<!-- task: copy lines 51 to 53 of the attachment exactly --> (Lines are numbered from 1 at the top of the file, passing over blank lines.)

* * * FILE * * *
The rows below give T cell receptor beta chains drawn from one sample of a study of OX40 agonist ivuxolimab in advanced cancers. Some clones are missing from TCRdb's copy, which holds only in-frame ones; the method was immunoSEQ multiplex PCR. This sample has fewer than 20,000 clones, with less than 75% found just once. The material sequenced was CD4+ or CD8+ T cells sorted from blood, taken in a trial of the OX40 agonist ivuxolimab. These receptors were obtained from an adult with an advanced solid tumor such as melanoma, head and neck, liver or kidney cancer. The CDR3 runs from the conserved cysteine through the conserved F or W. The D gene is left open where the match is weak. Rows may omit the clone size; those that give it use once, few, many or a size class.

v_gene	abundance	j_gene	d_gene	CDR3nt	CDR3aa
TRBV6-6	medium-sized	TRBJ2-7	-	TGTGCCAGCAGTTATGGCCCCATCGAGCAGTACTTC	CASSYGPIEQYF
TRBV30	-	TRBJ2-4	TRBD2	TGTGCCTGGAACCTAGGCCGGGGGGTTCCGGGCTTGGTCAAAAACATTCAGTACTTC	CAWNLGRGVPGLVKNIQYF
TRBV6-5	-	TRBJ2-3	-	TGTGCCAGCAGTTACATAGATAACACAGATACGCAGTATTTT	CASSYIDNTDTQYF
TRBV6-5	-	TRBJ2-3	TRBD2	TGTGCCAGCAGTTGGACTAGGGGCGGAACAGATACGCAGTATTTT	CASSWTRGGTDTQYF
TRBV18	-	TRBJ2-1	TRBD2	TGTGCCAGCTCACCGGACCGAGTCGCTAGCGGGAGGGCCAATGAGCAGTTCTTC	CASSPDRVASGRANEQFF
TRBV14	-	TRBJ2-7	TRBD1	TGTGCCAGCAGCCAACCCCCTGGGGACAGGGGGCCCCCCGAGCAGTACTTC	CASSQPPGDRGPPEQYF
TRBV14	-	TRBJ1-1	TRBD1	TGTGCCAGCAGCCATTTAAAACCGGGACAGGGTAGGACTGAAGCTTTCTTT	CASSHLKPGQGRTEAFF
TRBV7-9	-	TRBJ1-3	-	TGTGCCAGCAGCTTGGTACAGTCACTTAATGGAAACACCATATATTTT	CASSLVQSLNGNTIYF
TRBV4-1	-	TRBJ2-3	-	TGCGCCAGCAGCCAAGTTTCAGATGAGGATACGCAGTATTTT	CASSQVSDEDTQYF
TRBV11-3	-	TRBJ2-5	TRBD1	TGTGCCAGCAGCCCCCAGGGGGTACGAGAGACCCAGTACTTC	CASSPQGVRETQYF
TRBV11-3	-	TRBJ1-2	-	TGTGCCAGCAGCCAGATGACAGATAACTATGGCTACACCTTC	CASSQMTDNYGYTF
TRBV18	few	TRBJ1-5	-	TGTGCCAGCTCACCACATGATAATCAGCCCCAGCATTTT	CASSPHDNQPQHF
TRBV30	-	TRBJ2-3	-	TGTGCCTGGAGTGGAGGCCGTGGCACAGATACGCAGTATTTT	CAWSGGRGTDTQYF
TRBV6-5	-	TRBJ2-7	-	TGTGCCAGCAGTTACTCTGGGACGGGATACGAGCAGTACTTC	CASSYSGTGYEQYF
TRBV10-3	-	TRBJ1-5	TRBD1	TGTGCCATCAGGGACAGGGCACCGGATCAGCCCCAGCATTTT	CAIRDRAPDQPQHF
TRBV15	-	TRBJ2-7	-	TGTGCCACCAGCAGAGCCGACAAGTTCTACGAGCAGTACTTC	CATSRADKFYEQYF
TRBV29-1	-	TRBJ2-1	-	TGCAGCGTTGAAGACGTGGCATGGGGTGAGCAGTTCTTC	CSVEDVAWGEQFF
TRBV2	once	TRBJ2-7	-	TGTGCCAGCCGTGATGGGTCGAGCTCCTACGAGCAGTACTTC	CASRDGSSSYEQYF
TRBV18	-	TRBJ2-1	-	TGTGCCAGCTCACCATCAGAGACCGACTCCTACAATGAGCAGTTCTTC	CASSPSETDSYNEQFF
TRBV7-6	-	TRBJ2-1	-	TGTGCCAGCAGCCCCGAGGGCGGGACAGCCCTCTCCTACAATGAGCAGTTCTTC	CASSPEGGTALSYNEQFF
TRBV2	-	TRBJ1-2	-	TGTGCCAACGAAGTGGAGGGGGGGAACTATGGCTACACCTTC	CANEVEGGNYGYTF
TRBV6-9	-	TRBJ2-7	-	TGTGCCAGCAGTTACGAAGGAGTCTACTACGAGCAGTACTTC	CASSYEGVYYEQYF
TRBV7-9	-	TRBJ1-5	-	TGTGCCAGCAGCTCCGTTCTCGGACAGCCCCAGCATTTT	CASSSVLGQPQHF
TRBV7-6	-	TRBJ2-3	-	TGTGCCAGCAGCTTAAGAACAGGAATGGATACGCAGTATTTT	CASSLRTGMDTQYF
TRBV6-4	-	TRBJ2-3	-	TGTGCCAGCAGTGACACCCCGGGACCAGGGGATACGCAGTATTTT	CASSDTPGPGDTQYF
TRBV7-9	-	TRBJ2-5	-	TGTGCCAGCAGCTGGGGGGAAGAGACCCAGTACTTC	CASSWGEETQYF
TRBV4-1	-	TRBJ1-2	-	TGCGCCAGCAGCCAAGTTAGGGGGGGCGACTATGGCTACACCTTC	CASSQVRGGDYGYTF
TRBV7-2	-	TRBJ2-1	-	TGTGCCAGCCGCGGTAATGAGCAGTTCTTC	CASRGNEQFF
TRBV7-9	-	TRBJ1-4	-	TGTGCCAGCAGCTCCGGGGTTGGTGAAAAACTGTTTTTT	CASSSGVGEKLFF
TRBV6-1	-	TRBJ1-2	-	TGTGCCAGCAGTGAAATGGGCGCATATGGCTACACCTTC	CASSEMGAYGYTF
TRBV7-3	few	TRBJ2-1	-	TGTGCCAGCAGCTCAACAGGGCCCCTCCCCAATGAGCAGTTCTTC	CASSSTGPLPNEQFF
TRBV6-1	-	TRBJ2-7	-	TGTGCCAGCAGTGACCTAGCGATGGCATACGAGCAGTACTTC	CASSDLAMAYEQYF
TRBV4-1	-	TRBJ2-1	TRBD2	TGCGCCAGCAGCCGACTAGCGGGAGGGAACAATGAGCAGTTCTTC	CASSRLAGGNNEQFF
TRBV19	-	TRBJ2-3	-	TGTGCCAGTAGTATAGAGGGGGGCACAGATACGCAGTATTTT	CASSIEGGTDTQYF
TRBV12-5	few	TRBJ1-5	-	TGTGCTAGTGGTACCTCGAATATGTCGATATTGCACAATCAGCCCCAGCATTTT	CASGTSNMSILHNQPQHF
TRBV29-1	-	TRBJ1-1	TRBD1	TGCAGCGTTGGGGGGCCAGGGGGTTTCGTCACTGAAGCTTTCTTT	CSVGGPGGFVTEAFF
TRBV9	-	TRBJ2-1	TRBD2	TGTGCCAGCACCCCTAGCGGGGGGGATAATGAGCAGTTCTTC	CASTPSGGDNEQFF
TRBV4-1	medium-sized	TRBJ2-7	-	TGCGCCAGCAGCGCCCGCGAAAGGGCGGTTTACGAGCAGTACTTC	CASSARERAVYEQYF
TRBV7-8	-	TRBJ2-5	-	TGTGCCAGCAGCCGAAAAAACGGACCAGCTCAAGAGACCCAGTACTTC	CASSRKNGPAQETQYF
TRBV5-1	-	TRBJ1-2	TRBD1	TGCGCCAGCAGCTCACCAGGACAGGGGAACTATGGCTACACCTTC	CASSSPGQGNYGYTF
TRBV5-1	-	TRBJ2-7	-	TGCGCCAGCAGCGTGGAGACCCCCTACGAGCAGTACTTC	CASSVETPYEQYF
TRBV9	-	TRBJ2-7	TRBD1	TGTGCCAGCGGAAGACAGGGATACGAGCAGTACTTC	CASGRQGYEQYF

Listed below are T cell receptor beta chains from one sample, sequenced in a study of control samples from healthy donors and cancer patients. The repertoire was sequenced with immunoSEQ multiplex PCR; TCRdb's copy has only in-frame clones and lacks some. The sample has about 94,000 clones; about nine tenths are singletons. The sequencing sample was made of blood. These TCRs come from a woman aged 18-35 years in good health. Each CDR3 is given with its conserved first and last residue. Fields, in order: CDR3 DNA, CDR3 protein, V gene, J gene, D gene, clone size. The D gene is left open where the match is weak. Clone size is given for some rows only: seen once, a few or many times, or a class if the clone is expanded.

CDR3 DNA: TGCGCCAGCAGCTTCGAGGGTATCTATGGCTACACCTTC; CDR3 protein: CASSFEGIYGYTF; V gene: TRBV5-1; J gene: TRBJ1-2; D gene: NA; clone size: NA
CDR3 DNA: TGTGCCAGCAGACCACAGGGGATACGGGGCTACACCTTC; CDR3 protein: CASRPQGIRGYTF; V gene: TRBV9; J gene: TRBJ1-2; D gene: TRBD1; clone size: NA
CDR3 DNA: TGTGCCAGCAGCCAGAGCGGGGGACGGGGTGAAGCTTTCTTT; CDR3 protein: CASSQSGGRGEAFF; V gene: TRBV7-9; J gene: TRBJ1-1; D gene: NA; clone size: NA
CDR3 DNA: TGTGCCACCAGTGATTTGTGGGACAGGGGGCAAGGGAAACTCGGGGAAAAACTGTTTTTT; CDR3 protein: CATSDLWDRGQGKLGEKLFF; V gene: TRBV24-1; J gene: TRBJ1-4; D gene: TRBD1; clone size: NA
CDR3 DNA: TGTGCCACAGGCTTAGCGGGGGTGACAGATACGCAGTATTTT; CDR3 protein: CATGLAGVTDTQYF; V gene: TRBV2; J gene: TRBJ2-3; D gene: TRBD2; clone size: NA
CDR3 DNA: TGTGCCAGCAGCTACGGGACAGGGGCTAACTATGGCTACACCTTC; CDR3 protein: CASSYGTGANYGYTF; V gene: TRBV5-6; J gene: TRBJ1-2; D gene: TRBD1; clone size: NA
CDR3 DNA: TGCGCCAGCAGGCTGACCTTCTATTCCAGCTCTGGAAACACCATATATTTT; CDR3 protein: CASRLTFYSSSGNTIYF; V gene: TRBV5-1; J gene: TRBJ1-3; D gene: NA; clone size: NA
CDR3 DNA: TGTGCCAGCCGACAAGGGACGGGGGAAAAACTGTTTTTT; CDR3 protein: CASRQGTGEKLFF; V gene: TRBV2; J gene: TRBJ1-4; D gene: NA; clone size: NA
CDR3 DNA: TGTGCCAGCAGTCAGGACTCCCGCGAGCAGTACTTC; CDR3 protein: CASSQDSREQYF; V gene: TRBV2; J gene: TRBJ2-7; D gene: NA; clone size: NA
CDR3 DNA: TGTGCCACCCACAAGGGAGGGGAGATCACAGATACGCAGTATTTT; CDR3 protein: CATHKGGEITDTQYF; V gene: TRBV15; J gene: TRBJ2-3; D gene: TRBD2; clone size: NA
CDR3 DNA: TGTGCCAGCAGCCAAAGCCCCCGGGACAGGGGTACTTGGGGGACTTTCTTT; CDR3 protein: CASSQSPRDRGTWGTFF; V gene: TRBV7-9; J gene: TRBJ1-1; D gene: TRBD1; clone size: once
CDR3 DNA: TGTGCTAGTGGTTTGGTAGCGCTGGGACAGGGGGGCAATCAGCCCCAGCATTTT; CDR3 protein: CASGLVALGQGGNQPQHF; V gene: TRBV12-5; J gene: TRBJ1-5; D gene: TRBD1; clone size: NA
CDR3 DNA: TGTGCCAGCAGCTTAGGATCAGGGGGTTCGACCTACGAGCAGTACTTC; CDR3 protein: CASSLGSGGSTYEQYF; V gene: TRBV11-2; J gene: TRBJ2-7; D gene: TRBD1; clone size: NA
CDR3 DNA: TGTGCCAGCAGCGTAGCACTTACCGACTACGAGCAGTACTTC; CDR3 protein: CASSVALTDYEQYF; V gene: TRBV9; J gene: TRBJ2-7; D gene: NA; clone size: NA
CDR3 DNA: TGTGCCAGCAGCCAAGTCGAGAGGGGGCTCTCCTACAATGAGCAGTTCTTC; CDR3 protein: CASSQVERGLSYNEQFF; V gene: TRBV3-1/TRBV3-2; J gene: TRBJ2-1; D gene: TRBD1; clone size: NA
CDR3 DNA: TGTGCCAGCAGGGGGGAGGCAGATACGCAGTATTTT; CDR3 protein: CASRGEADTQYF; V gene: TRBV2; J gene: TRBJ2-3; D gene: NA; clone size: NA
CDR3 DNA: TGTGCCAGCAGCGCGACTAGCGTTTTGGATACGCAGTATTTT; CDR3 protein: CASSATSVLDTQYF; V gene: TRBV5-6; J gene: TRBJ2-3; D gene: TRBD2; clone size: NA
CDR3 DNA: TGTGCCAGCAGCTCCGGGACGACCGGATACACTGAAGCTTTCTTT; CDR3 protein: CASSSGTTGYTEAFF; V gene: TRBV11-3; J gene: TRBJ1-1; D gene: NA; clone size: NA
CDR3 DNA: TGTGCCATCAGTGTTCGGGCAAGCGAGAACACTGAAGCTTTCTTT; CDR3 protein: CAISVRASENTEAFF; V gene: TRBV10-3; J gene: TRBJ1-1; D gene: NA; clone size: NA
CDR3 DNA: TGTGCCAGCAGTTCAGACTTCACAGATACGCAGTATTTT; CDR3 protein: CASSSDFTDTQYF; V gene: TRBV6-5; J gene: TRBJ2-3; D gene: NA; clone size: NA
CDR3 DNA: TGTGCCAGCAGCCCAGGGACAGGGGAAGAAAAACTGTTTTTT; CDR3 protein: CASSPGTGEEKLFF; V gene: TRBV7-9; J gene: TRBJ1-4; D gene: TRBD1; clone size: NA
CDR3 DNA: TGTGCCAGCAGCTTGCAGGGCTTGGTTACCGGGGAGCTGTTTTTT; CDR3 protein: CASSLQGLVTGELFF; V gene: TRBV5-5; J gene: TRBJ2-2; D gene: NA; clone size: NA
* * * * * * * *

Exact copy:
CDR3 DNA: TGTGCCAGCAGCTACGGGACAGGGGCTAACTATGGCTACACCTTC; CDR3 protein: CASSYGTGANYGYTF; V gene: TRBV5-6; J gene: TRBJ1-2; D gene: TRBD1; clone size: NA
CDR3 DNA: TGCGCCAGCAGGCTGACCTTCTATTCCAGCTCTGGAAACACCATATATTTT; CDR3 protein: CASRLTFYSSSGNTIYF; V gene: TRBV5-1; J gene: TRBJ1-3; D gene: NA; clone size: NA
CDR3 DNA: TGTGCCAGCCGACAAGGGACGGGGGAAAAACTGTTTTTT; CDR3 protein: CASRQGTGEKLFF; V gene: TRBV2; J gene: TRBJ1-4; D gene: NA; clone size: NA